The report concludes that the best protection for consumers is to buy a new computer that has a CPU with hardware-level security fixes or is immune from some of the exploits. Unfortunately, this is not practical for many consumers. Therefore, consumers are advised to perform frequent software updates. NCL is also strongly supporting data security bills, such as the Consumer Privacy Protection Act of 2017, which would require companies to take preventative steps to defend against cyberattacks and data breaches and to provide consumers with notice and appropriate protection when a data breach occurs.

As we mark this year’s National Cybersecurity Awareness Month, we should certainly celebrate the progress that we have made. We cannot lose sight, however, of the need to better secure our information and systems moving forward. Awareness and smart data hygiene by consumers is one part. Companies must do their part to secure our information as well.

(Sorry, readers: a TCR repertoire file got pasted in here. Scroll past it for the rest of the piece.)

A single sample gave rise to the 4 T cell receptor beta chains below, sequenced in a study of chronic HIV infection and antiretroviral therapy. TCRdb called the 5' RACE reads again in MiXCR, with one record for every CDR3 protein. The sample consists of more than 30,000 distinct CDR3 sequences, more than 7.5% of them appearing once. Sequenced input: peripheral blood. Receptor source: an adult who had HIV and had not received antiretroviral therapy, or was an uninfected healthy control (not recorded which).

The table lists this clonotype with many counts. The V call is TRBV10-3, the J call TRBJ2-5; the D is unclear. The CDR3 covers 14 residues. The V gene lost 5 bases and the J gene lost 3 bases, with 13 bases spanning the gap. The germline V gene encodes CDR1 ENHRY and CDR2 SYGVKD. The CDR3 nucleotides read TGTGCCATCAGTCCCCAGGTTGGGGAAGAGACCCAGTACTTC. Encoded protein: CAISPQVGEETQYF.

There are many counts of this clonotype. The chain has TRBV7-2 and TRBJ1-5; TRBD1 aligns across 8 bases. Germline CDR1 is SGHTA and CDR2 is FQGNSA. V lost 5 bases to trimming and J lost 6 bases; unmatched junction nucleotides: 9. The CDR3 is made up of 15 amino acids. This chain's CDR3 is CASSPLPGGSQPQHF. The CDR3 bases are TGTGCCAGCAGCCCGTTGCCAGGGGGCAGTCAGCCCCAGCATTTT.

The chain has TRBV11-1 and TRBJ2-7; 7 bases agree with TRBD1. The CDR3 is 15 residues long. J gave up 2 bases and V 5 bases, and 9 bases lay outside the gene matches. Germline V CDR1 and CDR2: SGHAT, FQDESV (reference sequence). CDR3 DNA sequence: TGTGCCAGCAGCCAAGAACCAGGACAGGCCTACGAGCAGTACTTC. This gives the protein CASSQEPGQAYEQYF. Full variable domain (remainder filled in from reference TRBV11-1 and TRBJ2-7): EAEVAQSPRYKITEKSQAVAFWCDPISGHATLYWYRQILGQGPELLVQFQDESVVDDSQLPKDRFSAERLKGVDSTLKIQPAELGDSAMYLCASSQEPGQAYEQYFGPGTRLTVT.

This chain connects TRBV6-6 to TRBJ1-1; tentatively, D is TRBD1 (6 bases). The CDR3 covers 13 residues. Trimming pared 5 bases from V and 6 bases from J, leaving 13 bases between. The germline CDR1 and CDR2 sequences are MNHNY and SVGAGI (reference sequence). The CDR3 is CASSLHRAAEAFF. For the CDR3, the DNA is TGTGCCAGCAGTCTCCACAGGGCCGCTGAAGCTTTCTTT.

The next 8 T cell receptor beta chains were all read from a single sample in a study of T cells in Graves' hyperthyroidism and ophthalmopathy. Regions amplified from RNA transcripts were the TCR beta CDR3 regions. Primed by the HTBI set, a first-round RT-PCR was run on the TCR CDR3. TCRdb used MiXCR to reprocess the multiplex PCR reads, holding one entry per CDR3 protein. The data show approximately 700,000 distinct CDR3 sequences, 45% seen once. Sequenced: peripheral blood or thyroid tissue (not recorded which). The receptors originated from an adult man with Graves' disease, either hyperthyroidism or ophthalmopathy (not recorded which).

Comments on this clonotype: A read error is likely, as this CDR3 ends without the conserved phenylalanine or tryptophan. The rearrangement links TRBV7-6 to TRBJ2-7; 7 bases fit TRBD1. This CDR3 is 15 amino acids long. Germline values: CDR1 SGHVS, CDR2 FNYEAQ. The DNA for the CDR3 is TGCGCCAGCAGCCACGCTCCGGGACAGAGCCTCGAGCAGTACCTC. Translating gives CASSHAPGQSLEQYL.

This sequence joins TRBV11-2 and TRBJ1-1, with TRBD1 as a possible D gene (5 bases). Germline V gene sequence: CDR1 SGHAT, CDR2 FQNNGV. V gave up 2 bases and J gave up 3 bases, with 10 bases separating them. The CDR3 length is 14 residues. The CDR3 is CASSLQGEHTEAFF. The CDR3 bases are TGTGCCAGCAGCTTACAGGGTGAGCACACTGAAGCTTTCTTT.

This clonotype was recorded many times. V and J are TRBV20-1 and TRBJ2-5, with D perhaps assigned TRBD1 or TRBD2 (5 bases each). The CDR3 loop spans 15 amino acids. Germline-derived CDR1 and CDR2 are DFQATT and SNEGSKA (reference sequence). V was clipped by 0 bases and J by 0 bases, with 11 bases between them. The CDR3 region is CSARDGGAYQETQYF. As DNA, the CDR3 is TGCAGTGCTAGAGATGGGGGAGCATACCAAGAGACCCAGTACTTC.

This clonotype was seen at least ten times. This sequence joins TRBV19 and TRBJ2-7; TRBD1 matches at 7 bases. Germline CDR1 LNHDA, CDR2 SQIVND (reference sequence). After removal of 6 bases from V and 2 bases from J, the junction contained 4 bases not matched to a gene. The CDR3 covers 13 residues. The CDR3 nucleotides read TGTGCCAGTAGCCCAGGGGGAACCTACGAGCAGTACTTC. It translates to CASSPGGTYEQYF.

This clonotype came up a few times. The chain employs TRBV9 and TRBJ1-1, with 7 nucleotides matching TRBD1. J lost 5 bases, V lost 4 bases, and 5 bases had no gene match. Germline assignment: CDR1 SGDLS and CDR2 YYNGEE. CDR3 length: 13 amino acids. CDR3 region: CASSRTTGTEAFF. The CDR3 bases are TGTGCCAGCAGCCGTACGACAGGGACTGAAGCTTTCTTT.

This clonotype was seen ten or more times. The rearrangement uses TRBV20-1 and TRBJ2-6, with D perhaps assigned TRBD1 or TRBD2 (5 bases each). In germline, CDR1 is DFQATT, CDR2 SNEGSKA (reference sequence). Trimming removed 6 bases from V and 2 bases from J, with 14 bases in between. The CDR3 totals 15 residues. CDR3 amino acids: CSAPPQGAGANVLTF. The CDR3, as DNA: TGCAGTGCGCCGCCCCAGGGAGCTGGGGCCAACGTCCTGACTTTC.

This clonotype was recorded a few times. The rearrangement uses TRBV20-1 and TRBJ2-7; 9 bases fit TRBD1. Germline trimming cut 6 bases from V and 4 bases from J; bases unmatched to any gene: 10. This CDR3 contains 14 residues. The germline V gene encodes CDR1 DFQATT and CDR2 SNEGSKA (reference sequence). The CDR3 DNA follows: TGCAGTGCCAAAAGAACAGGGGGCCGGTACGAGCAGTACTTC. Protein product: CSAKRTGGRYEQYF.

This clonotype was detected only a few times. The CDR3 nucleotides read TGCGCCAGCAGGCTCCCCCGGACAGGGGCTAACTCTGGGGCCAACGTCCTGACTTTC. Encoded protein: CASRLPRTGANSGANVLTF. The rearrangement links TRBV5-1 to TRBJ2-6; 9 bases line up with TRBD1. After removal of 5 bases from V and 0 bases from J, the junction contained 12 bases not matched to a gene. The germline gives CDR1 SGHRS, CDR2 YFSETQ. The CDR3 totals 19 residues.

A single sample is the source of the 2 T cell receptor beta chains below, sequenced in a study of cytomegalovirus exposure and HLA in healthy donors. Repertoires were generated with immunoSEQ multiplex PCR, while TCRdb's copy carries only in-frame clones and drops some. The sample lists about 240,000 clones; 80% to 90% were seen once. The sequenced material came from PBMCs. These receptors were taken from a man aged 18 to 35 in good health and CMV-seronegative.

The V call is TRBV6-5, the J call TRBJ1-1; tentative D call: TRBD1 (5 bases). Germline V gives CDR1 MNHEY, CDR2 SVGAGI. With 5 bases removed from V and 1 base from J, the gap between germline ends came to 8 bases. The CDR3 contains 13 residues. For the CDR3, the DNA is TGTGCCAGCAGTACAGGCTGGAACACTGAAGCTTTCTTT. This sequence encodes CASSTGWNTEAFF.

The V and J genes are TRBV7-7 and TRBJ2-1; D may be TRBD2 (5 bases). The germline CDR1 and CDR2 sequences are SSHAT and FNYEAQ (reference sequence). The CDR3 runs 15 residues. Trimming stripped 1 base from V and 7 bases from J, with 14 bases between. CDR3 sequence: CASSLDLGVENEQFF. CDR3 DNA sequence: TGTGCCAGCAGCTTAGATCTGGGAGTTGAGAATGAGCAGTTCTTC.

If you are interested in learning more, you can find NCL’s latest report here.

NCL: Cars need to come with data deletion buttons to enhance consumer privacy protections

October 3, 2019

Media contact: National Consumers League – Carol McKay, carolm@nclnet.org, (412) 945-3242 or Taun Sterling, tauns@nclnet.org, (202) 207-2832

Washington, DC—The National Consumers League, America’s pioneering worker and consumer advocacy organization, today called on Congress to take steps to rein in car manufacturers’ data collection practices and ensure that consumers have a mechanism to easily delete personal information collected about them by their vehicles.